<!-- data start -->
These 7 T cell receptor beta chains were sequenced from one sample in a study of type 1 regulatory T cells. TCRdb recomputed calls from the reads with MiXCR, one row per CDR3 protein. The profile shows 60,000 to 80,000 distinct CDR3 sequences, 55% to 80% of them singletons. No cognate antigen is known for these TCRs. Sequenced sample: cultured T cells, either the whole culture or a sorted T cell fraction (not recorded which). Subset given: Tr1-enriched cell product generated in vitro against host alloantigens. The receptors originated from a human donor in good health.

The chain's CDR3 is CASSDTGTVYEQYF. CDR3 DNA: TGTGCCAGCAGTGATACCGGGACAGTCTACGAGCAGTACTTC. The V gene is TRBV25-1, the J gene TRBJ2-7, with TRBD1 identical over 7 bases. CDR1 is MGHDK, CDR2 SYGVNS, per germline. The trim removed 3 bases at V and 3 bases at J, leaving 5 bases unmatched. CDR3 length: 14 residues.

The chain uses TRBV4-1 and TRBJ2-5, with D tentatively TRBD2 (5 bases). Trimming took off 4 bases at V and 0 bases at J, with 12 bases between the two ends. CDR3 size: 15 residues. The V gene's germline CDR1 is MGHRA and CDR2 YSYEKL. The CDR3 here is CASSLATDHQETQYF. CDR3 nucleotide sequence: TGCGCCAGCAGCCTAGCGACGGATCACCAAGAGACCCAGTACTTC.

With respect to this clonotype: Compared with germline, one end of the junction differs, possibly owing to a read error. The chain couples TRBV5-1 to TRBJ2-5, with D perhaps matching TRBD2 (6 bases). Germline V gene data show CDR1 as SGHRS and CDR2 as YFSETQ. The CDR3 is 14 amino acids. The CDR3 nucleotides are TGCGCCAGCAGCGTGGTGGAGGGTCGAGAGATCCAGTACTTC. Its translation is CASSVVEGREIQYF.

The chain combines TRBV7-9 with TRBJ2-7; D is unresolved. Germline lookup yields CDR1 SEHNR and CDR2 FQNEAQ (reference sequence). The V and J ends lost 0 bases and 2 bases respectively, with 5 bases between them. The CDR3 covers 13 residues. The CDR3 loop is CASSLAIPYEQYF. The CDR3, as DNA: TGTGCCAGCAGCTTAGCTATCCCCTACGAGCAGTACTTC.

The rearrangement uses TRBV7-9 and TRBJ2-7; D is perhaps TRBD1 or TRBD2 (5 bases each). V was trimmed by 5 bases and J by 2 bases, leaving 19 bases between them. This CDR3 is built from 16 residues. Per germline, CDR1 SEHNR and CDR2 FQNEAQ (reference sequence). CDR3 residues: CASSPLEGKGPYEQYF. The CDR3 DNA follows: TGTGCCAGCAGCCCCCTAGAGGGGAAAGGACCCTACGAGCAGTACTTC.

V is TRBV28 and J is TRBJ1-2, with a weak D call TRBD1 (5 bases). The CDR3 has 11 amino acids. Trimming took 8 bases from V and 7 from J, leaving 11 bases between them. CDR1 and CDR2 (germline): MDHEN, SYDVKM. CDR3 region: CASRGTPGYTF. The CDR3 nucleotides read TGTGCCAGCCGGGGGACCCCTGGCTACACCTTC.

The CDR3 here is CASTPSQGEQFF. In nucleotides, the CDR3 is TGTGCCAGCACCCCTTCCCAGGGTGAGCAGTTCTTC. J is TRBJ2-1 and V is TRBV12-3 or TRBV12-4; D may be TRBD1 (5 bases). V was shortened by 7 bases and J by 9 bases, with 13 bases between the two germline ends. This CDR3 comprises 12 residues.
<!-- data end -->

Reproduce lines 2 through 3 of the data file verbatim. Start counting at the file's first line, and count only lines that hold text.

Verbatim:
The chain's CDR3 is CASSDTGTVYEQYF. CDR3 DNA: TGTGCCAGCAGTGATACCGGGACAGTCTACGAGCAGTACTTC. The V gene is TRBV25-1, the J gene TRBJ2-7, with TRBD1 identical over 7 bases. CDR1 is MGHDK, CDR2 SYGVNS, per germline. The trim removed 3 bases at V and 3 bases at J, leaving 5 bases unmatched. CDR3 length: 14 residues.

The chain uses TRBV4-1 and TRBJ2-5, with D tentatively TRBD2 (5 bases). Trimming took off 4 bases at V and 0 bases at J, with 12 bases between the two ends. CDR3 size: 15 residues. The V gene's germline CDR1 is MGHRA and CDR2 YSYEKL. The CDR3 here is CASSLATDHQETQYF. CDR3 nucleotide sequence: TGCGCCAGCAGCCTAGCGACGGATCACCAAGAGACCCAGTACTTC.